Canadian Expeditionary Force
Canadian Expeditionary Force, the army raised by Canada for service abroad during the First World War. In August 1914 Canada offered and Britain accepted an expeditionary force whose strength was fixed at first at 25 000.
Canadian Expeditionary Force, the army raised by Canada for service abroad during the First World War. In August 1914 Canada offered and Britain accepted an expeditionary force whose strength was fixed at first at 25 000. The strength of the first contingent which sailed for England October 1914 was in fact over 31 000, many of this number British-born. The size of the mobilized force steadily increased. The 1st Canadian Division went to France early in 1915. A Canadian corps of 2 divisions was formed there later that year, and in 1916 it reached its full strength of 4 divisions. A 5th Division was formed in England, but because of anticipated difficulties in providing reinforcements, it was not sent to the theatre of operations except for its divisional artillery and certain special units.
Apart from the Canadian Corps, the CEF included the Canadian Cavalry Brigade, also serving in France, the Canadian Railway Troops, which in addition to working on the Western Front provided a bridging unit for the Middle East, the Canadian Forestry Corps, which cut timber in Britain and France, and special units which operated in the Caspian area and in northern Russia and eastern Siberia.
The Canadian Expeditionary Force was maintained by voluntary enlistment until the Military Service Act of August 1917 introduced conscription. In total 619 636 officers and men served in the CEF, of whom 142 588 were enlisted under the Military Service Act; 424 589 served overseas. The peak strength of the CEF at any one point was 388 038 all ranks in July 1918. Total fatal casualties from all causes 1914-20 were 59 544 all ranks. (This figure does not include Canadians who died with the RFC, RNAS, RAF or in other Allied forces.)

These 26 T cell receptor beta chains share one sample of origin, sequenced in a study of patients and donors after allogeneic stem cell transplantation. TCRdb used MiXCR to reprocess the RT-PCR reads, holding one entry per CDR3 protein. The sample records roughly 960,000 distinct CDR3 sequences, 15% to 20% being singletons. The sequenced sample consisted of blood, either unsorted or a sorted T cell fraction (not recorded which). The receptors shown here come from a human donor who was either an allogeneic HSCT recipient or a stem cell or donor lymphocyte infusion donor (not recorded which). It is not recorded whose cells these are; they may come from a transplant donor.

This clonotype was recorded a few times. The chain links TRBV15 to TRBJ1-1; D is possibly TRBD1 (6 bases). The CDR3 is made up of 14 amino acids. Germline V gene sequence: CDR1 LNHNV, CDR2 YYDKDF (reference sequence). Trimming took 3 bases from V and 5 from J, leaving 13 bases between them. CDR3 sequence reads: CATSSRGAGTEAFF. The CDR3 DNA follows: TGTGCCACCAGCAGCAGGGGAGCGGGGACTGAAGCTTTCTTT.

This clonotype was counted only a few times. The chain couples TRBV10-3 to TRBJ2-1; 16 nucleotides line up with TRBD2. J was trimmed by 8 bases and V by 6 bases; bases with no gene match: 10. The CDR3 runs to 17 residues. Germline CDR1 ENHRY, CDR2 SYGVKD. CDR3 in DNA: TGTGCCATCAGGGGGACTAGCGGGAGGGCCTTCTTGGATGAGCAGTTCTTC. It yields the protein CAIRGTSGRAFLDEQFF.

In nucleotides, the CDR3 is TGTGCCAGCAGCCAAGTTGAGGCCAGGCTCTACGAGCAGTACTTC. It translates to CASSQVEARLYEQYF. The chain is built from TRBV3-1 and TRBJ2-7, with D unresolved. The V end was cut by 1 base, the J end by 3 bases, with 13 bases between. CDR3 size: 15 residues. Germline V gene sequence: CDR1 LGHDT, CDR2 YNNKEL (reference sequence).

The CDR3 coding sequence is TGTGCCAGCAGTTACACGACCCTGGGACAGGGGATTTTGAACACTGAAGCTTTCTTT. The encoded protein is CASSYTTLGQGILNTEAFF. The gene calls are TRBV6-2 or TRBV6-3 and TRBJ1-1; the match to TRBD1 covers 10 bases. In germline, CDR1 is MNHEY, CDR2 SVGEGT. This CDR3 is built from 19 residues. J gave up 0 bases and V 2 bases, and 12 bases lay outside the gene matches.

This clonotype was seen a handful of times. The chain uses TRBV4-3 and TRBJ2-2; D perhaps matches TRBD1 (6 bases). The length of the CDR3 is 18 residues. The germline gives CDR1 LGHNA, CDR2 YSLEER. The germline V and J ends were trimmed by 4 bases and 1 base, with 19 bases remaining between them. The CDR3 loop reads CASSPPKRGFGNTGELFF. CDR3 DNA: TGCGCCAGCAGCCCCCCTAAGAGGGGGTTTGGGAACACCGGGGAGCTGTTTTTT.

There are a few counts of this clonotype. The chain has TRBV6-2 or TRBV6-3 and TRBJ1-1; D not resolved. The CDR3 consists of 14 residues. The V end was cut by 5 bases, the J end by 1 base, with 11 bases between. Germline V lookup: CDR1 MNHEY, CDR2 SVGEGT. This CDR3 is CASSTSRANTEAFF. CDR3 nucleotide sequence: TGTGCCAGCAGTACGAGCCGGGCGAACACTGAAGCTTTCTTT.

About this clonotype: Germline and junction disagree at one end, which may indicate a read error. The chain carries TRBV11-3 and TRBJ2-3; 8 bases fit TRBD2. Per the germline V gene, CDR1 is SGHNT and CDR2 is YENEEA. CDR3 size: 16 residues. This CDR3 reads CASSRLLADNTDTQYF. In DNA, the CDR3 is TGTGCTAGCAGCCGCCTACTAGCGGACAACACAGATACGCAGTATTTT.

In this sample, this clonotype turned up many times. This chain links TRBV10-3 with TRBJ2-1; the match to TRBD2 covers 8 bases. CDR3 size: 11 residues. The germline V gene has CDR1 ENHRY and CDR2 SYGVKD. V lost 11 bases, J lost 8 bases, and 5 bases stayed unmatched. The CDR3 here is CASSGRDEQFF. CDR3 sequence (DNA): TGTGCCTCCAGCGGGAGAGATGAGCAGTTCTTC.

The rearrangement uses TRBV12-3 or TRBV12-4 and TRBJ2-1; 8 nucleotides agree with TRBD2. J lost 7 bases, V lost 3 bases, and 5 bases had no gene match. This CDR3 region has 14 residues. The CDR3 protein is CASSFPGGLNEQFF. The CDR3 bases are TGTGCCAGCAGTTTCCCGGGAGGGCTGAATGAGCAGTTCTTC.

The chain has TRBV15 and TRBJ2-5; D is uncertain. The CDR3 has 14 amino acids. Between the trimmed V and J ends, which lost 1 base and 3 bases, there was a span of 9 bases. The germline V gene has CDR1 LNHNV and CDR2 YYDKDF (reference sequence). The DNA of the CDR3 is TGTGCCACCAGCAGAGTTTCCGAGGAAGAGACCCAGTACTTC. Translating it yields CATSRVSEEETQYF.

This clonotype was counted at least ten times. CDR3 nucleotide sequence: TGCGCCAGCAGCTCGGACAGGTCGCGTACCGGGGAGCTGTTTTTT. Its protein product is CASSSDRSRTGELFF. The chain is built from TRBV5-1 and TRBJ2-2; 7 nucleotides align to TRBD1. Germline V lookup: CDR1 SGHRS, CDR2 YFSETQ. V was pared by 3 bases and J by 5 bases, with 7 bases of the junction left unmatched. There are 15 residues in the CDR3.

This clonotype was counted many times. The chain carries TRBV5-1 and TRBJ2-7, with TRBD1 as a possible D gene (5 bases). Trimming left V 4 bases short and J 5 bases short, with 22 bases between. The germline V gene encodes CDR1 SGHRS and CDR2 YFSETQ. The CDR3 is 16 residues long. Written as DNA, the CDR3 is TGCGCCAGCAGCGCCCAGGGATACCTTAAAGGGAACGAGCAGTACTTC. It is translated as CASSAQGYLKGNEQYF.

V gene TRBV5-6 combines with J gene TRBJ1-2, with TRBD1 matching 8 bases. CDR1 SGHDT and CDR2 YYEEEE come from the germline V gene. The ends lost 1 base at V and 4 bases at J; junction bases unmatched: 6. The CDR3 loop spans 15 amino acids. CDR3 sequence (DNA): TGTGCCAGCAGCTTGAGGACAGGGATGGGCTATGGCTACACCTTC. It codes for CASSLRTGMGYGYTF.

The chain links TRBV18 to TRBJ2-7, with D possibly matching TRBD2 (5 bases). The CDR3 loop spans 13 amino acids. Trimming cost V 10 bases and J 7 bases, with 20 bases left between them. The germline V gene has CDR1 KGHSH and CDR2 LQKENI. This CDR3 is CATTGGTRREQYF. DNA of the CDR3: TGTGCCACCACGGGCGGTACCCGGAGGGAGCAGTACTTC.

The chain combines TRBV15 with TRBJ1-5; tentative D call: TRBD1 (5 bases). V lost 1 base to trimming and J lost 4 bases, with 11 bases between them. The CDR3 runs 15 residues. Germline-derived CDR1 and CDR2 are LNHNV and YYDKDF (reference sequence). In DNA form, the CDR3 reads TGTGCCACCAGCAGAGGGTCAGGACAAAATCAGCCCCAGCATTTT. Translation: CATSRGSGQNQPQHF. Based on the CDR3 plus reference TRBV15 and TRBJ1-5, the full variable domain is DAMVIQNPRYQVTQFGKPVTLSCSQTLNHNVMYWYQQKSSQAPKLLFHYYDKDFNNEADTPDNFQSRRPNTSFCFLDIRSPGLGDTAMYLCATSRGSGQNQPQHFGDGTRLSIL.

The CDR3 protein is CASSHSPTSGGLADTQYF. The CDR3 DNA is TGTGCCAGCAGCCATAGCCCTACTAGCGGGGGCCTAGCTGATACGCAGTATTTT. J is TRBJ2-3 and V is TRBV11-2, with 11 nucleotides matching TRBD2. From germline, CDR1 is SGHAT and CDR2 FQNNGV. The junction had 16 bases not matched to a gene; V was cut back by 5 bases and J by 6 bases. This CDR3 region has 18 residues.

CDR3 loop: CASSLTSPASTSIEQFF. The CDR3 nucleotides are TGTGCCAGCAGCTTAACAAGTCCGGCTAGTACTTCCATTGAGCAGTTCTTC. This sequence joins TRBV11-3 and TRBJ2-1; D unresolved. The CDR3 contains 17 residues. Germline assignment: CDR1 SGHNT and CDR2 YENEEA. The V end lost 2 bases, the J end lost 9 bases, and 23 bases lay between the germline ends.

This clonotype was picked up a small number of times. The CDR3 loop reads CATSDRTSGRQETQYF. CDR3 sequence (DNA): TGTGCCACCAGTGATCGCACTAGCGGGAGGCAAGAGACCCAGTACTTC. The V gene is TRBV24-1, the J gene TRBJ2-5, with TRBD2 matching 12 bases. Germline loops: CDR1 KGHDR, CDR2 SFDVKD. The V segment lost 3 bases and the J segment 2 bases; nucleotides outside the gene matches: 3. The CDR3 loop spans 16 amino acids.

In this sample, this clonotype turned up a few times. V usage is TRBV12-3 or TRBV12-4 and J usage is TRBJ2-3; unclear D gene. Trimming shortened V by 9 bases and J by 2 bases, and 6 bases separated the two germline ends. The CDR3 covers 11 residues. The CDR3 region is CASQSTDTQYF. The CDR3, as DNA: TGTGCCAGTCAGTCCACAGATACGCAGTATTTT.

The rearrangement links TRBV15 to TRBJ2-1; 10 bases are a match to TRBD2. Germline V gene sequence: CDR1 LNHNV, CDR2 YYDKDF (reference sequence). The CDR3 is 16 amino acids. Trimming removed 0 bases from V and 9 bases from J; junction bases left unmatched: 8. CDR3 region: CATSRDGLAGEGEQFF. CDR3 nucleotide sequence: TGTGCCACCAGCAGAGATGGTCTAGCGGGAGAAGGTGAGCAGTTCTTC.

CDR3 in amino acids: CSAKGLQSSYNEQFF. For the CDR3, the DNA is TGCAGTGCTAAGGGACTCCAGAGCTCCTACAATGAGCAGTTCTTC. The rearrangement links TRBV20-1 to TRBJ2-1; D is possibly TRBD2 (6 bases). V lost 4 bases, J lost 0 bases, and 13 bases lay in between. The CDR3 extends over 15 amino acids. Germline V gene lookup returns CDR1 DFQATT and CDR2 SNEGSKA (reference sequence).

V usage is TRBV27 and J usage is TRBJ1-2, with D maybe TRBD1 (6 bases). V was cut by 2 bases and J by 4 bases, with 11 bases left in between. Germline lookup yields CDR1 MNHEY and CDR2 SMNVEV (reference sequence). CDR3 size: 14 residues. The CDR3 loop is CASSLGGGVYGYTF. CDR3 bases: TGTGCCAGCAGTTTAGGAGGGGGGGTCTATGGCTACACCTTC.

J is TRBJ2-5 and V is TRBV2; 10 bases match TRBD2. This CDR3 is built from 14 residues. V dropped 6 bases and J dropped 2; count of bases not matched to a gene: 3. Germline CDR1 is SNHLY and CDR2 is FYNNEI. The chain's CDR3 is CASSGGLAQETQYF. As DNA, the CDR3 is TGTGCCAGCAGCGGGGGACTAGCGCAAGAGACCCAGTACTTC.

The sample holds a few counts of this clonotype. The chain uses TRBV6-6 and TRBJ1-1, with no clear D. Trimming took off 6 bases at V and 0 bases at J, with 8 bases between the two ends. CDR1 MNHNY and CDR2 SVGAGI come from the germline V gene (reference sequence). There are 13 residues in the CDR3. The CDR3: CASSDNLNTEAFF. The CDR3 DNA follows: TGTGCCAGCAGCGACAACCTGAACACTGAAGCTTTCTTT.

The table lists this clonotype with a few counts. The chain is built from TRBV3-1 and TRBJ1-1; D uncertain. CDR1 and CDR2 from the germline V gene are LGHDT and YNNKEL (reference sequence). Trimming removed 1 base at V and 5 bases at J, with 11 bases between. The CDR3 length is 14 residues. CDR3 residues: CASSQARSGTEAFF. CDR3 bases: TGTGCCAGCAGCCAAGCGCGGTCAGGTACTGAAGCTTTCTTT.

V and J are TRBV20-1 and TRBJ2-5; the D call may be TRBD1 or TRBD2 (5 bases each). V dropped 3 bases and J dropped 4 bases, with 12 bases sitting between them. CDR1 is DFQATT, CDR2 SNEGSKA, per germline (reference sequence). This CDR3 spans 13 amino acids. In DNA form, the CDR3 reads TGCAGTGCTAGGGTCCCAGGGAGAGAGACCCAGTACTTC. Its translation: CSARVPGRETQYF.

During the war Canadian authority over the Canadian Expeditionary Force was steadily strengthened. In the beginning the relationship to the British military authorities was vague. After the Canadian Ministry of Overseas Military Forces was set up in London in 1916, the force's national nature was fully established. Canadian training in England became entirely a Canadian responsibility.
In 1917, for the first time, a Canadian officer, Sir Arthur Currie, took command of the Canadian Corps. In 1918 it was formally recognized that while the direction of operations in the field remained the province of the British commander-in-chief, the internal organization and administration of the Canadian force were matters for Canadian authorities. By the end of the war the CEF, which in 1914 had been thought of as a colonial contingent serving under the British Army Act, had become in effect a Canadian national army.
Desmond Morton, When Your Number's Up: The Canadian Soldier in the First World War (1993); G.W.L. Nicholson, Canadian Expeditionary Force 1914-1919 (1964); Bill Rawling, Surviving Trench Warfare: Technology and the Canadian Corps 1914-1918 (1992).